Skip to main page content
Access keys NCBI Homepage MyNCBI Homepage Main Content Main Navigation
, 16, 10

Identification of Genomic Variants Putatively Targeted by Selection During Dog Domestication

Affiliations

Identification of Genomic Variants Putatively Targeted by Selection During Dog Domestication

Alex Cagan et al. BMC Evol Biol.

Abstract

Background: Dogs [Canis lupus familiaris] were the first animal species to be domesticated and continue to occupy an important place in human societies. Recent studies have begun to reveal when and where dog domestication occurred. While much progress has been made in identifying the genetic basis of phenotypic differences between dog breeds we still know relatively little about the genetic changes underlying the phenotypes that differentiate all dogs from their wild progenitors, wolves [Canis lupus]. In particular, dogs generally show reduced aggression and fear towards humans compared to wolves. Therefore, selection for tameness was likely a necessary prerequisite for dog domestication. With the increasing availability of whole-genome sequence data it is possible to try and directly identify the genetic variants contributing to the phenotypic differences between dogs and wolves.

Results: We analyse the largest available database of genome-wide polymorphism data in a global sample of dogs 69 and wolves 7. We perform a scan to identify regions of the genome that are highly differentiated between dogs and wolves. We identify putatively functional genomic variants that are segregating or at high frequency [> = 0.75 Fst] for alternative alleles between dogs and wolves. A biological pathways analysis of the genes containing these variants suggests that there has been selection on the 'adrenaline and noradrenaline biosynthesis pathway', well known for its involvement in the fight-or-flight response. We identify 11 genes with putatively functional variants fixed for alternative alleles between dogs and wolves. The segregating variants in these genes are strong candidates for having been targets of selection during early dog domestication.

Conclusions: We present the first genome-wide analysis of the different categories of putatively functional variants that are fixed or segregating at high frequency between a global sampling of dogs and wolves. We find evidence that selection has been strongest around non-synonymous variants. Strong selection in the initial stages of dog domestication appears to have occurred on multiple genes involved in the fight-or-flight response, particularly in the catecholamine synthesis pathway. Different alleles in some of these genes have been associated with behavioral differences between modern dog breeds, suggesting an important role for this pathway at multiple stages in the domestication process.

Figures

Fig. 1
Fig. 1
Genome-wide scan for selective sweeps. Z-transformed mean Fst calculated in 500kb genomic windows across the autosomes and X chromosome between dogs and wolves. Each point represents a 500kb window. A dashed horizontal line represents our threshold for identifying putatively selected regions (>5 Z(Fst)). 18 windows exceed this threshold and are considered as putative selective sweeps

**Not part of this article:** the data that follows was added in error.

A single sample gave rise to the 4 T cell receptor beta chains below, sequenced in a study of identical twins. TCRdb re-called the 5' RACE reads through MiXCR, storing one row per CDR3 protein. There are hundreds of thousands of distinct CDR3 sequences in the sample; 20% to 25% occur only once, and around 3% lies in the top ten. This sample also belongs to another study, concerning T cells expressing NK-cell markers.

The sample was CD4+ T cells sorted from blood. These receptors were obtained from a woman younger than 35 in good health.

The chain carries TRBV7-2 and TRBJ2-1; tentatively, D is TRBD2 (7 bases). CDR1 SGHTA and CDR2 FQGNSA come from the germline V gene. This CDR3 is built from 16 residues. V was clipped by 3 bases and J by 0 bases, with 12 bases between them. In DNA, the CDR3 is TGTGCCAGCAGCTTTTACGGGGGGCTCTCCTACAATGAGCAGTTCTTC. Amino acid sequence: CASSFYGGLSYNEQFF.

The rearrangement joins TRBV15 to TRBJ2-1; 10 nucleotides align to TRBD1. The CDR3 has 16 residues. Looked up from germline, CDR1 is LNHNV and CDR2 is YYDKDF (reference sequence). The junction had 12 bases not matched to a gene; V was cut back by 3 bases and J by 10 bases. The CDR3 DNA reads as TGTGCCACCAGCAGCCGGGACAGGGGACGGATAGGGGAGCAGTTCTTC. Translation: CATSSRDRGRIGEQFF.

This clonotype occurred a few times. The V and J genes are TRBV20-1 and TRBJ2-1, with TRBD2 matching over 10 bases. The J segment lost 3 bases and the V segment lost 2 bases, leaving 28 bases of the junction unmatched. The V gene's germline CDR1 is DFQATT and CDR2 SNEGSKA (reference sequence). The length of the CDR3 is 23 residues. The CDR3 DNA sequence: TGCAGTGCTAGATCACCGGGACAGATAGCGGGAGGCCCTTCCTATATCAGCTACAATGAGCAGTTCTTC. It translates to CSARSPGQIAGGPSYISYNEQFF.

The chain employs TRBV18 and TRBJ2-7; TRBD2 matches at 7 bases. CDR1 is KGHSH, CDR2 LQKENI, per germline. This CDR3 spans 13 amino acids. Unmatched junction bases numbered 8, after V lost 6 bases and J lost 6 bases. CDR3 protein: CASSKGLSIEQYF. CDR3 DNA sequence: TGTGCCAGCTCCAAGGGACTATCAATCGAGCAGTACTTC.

Fig. 2
Fig. 2
Percentage of functional sites in discrete Fst bins. Polymorphic sites and substitutions were ordered into bins based on their Fst score. For each bin sites were categorized according to their putative function. The number of sites in each functional category are plotted as a percentage of the total sites in that bin. Values at top refer to total number of sites in each bin. Synonymous sites, which are assumed to be selectively neutral, decline as a percentage of total sites as the Fst score of the bin increases. In contrast, we observe an increase in the percentage of several categories functional sites in the top bins [0.95–1, 1]. This may be the result of positive selection raising these variants to high frequency and fixation
Fig. 3
Fig. 3
Distribution of mean Fst in 50kb windows centered around putatively functional sites. Polymorphic sites with Fst > =0.75 between dogs and wolves were classified according to their putative function. For each putatively functional site the mean Fst was calculated in a 50kb window centered on the site. A violin plot shows the distribution of mean Fst values for each category of functional site (5‘-UTR, 3‘-UTR, non-synonymous, splice site, stop gained, synonymous). Synonymous mutations were included as a category to show the expectation in the absence of positive selection

Similar articles

See all similar articles

Cited by 15 articles

See all "Cited by" articles

References

    1. Freedman AH, Gronau I, Schweizer RM, Ortega-Del Vecchyo D, Han E, Silva PM, et al. Genome Sequencing Highlights the Dynamic Early History of Dogs. PLoS Genet. 2014;10:e1004016. doi: 10.1371/journal.pgen.1004016. - DOI - PMC - PubMed
    1. Davis SJM, Valla FR. Evidence for domestication of the dog 12,000 years ago in the Natufian of Israel. Nature. 1978;276:608–610. doi: 10.1038/276608a0. - DOI
    1. Wayne RK, Ostrander EA. Lessons learned from the dog genome. Trends Genet. 2007;11(23):557–67. doi: 10.1016/j.tig.2007.08.013. - DOI - PubMed
    1. Hare B, Tomasello M. Human-like social skills in dogs? Trends Cogn Sci. 2005;9:439–44. doi: 10.1016/j.tics.2005.07.003. - DOI - PubMed
    1. Hare B, Plyusnina I, Ignacio N, Schepina O, Stepika A, Wrangham R, et al. Social cognitive evolution in captive foxes is a correlated by-product of experimental domestication. Curr Biol. 2005;15:226–30. doi: 10.1016/j.cub.2005.01.040. - DOI - PubMed

LinkOut - more resources

Feedback